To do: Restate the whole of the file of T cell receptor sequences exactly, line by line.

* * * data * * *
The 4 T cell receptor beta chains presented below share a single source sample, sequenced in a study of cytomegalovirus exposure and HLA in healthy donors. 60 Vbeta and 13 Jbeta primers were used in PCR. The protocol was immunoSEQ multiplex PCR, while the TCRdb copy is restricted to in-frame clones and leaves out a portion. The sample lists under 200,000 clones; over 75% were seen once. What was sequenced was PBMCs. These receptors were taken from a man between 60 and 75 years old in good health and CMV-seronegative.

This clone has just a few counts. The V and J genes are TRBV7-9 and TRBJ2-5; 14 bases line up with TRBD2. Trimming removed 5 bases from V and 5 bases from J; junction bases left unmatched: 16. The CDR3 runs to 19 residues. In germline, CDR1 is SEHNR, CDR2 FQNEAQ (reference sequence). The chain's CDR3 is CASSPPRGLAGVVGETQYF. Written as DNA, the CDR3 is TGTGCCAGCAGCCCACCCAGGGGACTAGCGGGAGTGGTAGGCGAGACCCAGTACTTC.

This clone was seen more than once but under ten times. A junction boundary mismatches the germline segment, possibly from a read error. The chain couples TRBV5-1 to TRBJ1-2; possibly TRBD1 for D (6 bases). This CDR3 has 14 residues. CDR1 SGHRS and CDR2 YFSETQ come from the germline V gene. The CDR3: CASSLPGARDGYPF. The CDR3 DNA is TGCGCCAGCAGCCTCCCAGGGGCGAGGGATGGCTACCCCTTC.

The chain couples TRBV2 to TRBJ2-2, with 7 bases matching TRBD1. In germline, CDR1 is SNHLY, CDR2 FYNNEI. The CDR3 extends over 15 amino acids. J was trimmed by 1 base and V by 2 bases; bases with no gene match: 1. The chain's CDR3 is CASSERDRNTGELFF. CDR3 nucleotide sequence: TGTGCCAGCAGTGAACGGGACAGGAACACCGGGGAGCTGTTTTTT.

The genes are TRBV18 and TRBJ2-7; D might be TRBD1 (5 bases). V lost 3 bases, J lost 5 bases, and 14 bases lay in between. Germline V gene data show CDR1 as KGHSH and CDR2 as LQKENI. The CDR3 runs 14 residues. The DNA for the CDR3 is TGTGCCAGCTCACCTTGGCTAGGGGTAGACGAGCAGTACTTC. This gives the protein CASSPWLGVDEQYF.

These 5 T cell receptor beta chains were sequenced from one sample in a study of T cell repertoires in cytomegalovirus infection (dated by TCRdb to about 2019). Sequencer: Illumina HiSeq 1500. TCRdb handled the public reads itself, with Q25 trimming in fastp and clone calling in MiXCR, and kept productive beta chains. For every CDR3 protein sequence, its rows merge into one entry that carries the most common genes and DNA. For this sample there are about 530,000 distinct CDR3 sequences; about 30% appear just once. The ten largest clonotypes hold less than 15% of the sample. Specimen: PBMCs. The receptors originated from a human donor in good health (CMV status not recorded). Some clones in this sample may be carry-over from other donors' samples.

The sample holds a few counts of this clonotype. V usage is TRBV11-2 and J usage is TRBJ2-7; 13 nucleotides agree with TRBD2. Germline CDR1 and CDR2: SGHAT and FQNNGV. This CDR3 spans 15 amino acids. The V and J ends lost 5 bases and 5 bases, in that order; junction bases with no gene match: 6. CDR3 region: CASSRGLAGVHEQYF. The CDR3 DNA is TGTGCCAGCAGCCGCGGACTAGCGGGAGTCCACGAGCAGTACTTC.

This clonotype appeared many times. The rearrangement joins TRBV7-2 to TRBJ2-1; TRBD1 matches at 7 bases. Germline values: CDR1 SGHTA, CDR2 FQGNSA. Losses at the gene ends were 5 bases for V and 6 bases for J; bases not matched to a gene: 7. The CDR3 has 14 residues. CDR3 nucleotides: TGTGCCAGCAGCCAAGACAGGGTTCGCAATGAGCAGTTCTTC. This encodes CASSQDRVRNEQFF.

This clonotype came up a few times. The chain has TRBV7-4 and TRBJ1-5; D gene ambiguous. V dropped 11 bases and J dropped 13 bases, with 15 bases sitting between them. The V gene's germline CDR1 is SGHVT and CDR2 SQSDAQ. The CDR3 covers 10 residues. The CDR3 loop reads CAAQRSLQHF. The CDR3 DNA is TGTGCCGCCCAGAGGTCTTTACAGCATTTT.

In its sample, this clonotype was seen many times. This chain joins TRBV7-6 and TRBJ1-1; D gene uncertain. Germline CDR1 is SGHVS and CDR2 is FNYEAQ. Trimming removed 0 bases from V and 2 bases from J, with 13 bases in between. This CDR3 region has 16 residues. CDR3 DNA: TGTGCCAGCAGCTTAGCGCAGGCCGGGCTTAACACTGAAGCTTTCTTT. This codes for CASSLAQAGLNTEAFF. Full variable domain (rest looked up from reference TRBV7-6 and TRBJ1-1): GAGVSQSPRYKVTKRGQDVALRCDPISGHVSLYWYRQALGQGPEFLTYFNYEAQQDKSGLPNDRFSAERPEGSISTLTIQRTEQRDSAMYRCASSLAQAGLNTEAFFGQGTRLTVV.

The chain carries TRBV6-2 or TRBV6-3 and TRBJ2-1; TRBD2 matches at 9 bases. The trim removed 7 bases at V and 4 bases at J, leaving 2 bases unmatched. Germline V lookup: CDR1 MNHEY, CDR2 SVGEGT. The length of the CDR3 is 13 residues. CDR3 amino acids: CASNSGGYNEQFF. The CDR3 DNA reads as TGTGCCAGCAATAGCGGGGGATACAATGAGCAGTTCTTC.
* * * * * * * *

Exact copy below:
The 4 T cell receptor beta chains presented below share a single source sample, sequenced in a study of cytomegalovirus exposure and HLA in healthy donors. 60 Vbeta and 13 Jbeta primers were used in PCR. The protocol was immunoSEQ multiplex PCR, while the TCRdb copy is restricted to in-frame clones and leaves out a portion. The sample lists under 200,000 clones; over 75% were seen once. What was sequenced was PBMCs. These receptors were taken from a man between 60 and 75 years old in good health and CMV-seronegative.

This clone has just a few counts. The V and J genes are TRBV7-9 and TRBJ2-5; 14 bases line up with TRBD2. Trimming removed 5 bases from V and 5 bases from J; junction bases left unmatched: 16. The CDR3 runs to 19 residues. In germline, CDR1 is SEHNR, CDR2 FQNEAQ (reference sequence). The chain's CDR3 is CASSPPRGLAGVVGETQYF. Written as DNA, the CDR3 is TGTGCCAGCAGCCCACCCAGGGGACTAGCGGGAGTGGTAGGCGAGACCCAGTACTTC.

This clone was seen more than once but under ten times. A junction boundary mismatches the germline segment, possibly from a read error. The chain couples TRBV5-1 to TRBJ1-2; possibly TRBD1 for D (6 bases). This CDR3 has 14 residues. CDR1 SGHRS and CDR2 YFSETQ come from the germline V gene. The CDR3: CASSLPGARDGYPF. The CDR3 DNA is TGCGCCAGCAGCCTCCCAGGGGCGAGGGATGGCTACCCCTTC.

The chain couples TRBV2 to TRBJ2-2, with 7 bases matching TRBD1. In germline, CDR1 is SNHLY, CDR2 FYNNEI. The CDR3 extends over 15 amino acids. J was trimmed by 1 base and V by 2 bases; bases with no gene match: 1. The chain's CDR3 is CASSERDRNTGELFF. CDR3 nucleotide sequence: TGTGCCAGCAGTGAACGGGACAGGAACACCGGGGAGCTGTTTTTT.

The genes are TRBV18 and TRBJ2-7; D might be TRBD1 (5 bases). V lost 3 bases, J lost 5 bases, and 14 bases lay in between. Germline V gene data show CDR1 as KGHSH and CDR2 as LQKENI. The CDR3 runs 14 residues. The DNA for the CDR3 is TGTGCCAGCTCACCTTGGCTAGGGGTAGACGAGCAGTACTTC. This gives the protein CASSPWLGVDEQYF.

These 5 T cell receptor beta chains were sequenced from one sample in a study of T cell repertoires in cytomegalovirus infection (dated by TCRdb to about 2019). Sequencer: Illumina HiSeq 1500. TCRdb handled the public reads itself, with Q25 trimming in fastp and clone calling in MiXCR, and kept productive beta chains. For every CDR3 protein sequence, its rows merge into one entry that carries the most common genes and DNA. For this sample there are about 530,000 distinct CDR3 sequences; about 30% appear just once. The ten largest clonotypes hold less than 15% of the sample. Specimen: PBMCs. The receptors originated from a human donor in good health (CMV status not recorded). Some clones in this sample may be carry-over from other donors' samples.

The sample holds a few counts of this clonotype. V usage is TRBV11-2 and J usage is TRBJ2-7; 13 nucleotides agree with TRBD2. Germline CDR1 and CDR2: SGHAT and FQNNGV. This CDR3 spans 15 amino acids. The V and J ends lost 5 bases and 5 bases, in that order; junction bases with no gene match: 6. CDR3 region: CASSRGLAGVHEQYF. The CDR3 DNA is TGTGCCAGCAGCCGCGGACTAGCGGGAGTCCACGAGCAGTACTTC.

This clonotype appeared many times. The rearrangement joins TRBV7-2 to TRBJ2-1; TRBD1 matches at 7 bases. Germline values: CDR1 SGHTA, CDR2 FQGNSA. Losses at the gene ends were 5 bases for V and 6 bases for J; bases not matched to a gene: 7. The CDR3 has 14 residues. CDR3 nucleotides: TGTGCCAGCAGCCAAGACAGGGTTCGCAATGAGCAGTTCTTC. This encodes CASSQDRVRNEQFF.

This clonotype came up a few times. The chain has TRBV7-4 and TRBJ1-5; D gene ambiguous. V dropped 11 bases and J dropped 13 bases, with 15 bases sitting between them. The V gene's germline CDR1 is SGHVT and CDR2 SQSDAQ. The CDR3 covers 10 residues. The CDR3 loop reads CAAQRSLQHF. The CDR3 DNA is TGTGCCGCCCAGAGGTCTTTACAGCATTTT.

In its sample, this clonotype was seen many times. This chain joins TRBV7-6 and TRBJ1-1; D gene uncertain. Germline CDR1 is SGHVS and CDR2 is FNYEAQ. Trimming removed 0 bases from V and 2 bases from J, with 13 bases in between. This CDR3 region has 16 residues. CDR3 DNA: TGTGCCAGCAGCTTAGCGCAGGCCGGGCTTAACACTGAAGCTTTCTTT. This codes for CASSLAQAGLNTEAFF. Full variable domain (rest looked up from reference TRBV7-6 and TRBJ1-1): GAGVSQSPRYKVTKRGQDVALRCDPISGHVSLYWYRQALGQGPEFLTYFNYEAQQDKSGLPNDRFSAERPEGSISTLTIQRTEQRDSAMYRCASSLAQAGLNTEAFFGQGTRLTVV.

The chain carries TRBV6-2 or TRBV6-3 and TRBJ2-1; TRBD2 matches at 9 bases. The trim removed 7 bases at V and 4 bases at J, leaving 2 bases unmatched. Germline V lookup: CDR1 MNHEY, CDR2 SVGEGT. The length of the CDR3 is 13 residues. CDR3 amino acids: CASNSGGYNEQFF. The CDR3 DNA reads as TGTGCCAGCAATAGCGGGGGATACAATGAGCAGTTCTTC.